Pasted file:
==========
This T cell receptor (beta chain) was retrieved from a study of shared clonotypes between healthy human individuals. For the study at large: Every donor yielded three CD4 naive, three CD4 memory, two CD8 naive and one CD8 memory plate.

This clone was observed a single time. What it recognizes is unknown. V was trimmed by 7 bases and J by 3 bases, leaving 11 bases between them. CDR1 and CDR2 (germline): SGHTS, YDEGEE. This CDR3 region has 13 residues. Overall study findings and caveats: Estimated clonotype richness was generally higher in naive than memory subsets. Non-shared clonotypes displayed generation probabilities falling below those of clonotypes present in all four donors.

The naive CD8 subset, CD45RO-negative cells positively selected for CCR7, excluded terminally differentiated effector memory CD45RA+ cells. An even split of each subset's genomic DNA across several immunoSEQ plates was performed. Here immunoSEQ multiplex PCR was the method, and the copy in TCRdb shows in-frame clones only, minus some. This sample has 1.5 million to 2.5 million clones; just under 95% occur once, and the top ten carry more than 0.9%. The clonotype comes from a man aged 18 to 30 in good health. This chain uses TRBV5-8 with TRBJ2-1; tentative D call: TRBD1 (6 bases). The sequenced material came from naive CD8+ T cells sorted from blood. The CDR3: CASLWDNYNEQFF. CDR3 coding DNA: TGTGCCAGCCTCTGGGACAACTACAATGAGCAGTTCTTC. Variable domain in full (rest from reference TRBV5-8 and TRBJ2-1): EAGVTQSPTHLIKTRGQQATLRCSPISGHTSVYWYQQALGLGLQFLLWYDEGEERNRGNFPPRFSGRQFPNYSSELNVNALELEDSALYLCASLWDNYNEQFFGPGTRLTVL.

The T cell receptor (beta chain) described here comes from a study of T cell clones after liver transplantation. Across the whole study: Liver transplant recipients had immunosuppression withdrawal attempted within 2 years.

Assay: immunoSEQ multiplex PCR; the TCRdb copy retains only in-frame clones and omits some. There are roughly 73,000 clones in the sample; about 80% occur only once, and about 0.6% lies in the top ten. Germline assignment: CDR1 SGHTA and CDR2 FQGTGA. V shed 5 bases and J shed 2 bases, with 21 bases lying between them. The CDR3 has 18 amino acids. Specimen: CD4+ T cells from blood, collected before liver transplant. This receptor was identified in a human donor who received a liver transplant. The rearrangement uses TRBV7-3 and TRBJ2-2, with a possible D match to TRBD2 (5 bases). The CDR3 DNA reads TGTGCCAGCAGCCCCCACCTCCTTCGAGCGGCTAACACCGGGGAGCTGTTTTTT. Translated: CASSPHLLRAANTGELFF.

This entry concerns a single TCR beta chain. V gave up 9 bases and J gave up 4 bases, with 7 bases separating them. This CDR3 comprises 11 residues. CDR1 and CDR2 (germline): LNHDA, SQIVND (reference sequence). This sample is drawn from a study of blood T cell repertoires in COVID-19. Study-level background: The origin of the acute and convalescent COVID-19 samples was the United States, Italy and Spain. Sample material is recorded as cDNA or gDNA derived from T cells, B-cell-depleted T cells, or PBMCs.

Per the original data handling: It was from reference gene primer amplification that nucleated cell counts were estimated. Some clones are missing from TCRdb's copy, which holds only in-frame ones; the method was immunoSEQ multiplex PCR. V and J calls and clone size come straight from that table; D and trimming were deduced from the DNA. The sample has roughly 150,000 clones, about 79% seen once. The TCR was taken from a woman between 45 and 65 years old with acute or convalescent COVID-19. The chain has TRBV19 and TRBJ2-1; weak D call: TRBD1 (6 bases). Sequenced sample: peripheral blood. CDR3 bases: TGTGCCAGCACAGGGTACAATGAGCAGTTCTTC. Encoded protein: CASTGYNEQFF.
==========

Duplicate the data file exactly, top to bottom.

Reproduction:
This T cell receptor (beta chain) was retrieved from a study of shared clonotypes between healthy human individuals. For the study at large: Every donor yielded three CD4 naive, three CD4 memory, two CD8 naive and one CD8 memory plate.

This clone was observed a single time. What it recognizes is unknown. V was trimmed by 7 bases and J by 3 bases, leaving 11 bases between them. CDR1 and CDR2 (germline): SGHTS, YDEGEE. This CDR3 region has 13 residues. Overall study findings and caveats: Estimated clonotype richness was generally higher in naive than memory subsets. Non-shared clonotypes displayed generation probabilities falling below those of clonotypes present in all four donors.

The naive CD8 subset, CD45RO-negative cells positively selected for CCR7, excluded terminally differentiated effector memory CD45RA+ cells. An even split of each subset's genomic DNA across several immunoSEQ plates was performed. Here immunoSEQ multiplex PCR was the method, and the copy in TCRdb shows in-frame clones only, minus some. This sample has 1.5 million to 2.5 million clones; just under 95% occur once, and the top ten carry more than 0.9%. The clonotype comes from a man aged 18 to 30 in good health. This chain uses TRBV5-8 with TRBJ2-1; tentative D call: TRBD1 (6 bases). The sequenced material came from naive CD8+ T cells sorted from blood. The CDR3: CASLWDNYNEQFF. CDR3 coding DNA: TGTGCCAGCCTCTGGGACAACTACAATGAGCAGTTCTTC. Variable domain in full (rest from reference TRBV5-8 and TRBJ2-1): EAGVTQSPTHLIKTRGQQATLRCSPISGHTSVYWYQQALGLGLQFLLWYDEGEERNRGNFPPRFSGRQFPNYSSELNVNALELEDSALYLCASLWDNYNEQFFGPGTRLTVL.

The T cell receptor (beta chain) described here comes from a study of T cell clones after liver transplantation. Across the whole study: Liver transplant recipients had immunosuppression withdrawal attempted within 2 years.

Assay: immunoSEQ multiplex PCR; the TCRdb copy retains only in-frame clones and omits some. There are roughly 73,000 clones in the sample; about 80% occur only once, and about 0.6% lies in the top ten. Germline assignment: CDR1 SGHTA and CDR2 FQGTGA. V shed 5 bases and J shed 2 bases, with 21 bases lying between them. The CDR3 has 18 amino acids. Specimen: CD4+ T cells from blood, collected before liver transplant. This receptor was identified in a human donor who received a liver transplant. The rearrangement uses TRBV7-3 and TRBJ2-2, with a possible D match to TRBD2 (5 bases). The CDR3 DNA reads TGTGCCAGCAGCCCCCACCTCCTTCGAGCGGCTAACACCGGGGAGCTGTTTTTT. Translated: CASSPHLLRAANTGELFF.

This entry concerns a single TCR beta chain. V gave up 9 bases and J gave up 4 bases, with 7 bases separating them. This CDR3 comprises 11 residues. CDR1 and CDR2 (germline): LNHDA, SQIVND (reference sequence). This sample is drawn from a study of blood T cell repertoires in COVID-19. Study-level background: The origin of the acute and convalescent COVID-19 samples was the United States, Italy and Spain. Sample material is recorded as cDNA or gDNA derived from T cells, B-cell-depleted T cells, or PBMCs.

Per the original data handling: It was from reference gene primer amplification that nucleated cell counts were estimated. Some clones are missing from TCRdb's copy, which holds only in-frame ones; the method was immunoSEQ multiplex PCR. V and J calls and clone size come straight from that table; D and trimming were deduced from the DNA. The sample has roughly 150,000 clones, about 79% seen once. The TCR was taken from a woman between 45 and 65 years old with acute or convalescent COVID-19. The chain has TRBV19 and TRBJ2-1; weak D call: TRBD1 (6 bases). Sequenced sample: peripheral blood. CDR3 bases: TGTGCCAGCACAGGGTACAATGAGCAGTTCTTC. Encoded protein: CASTGYNEQFF.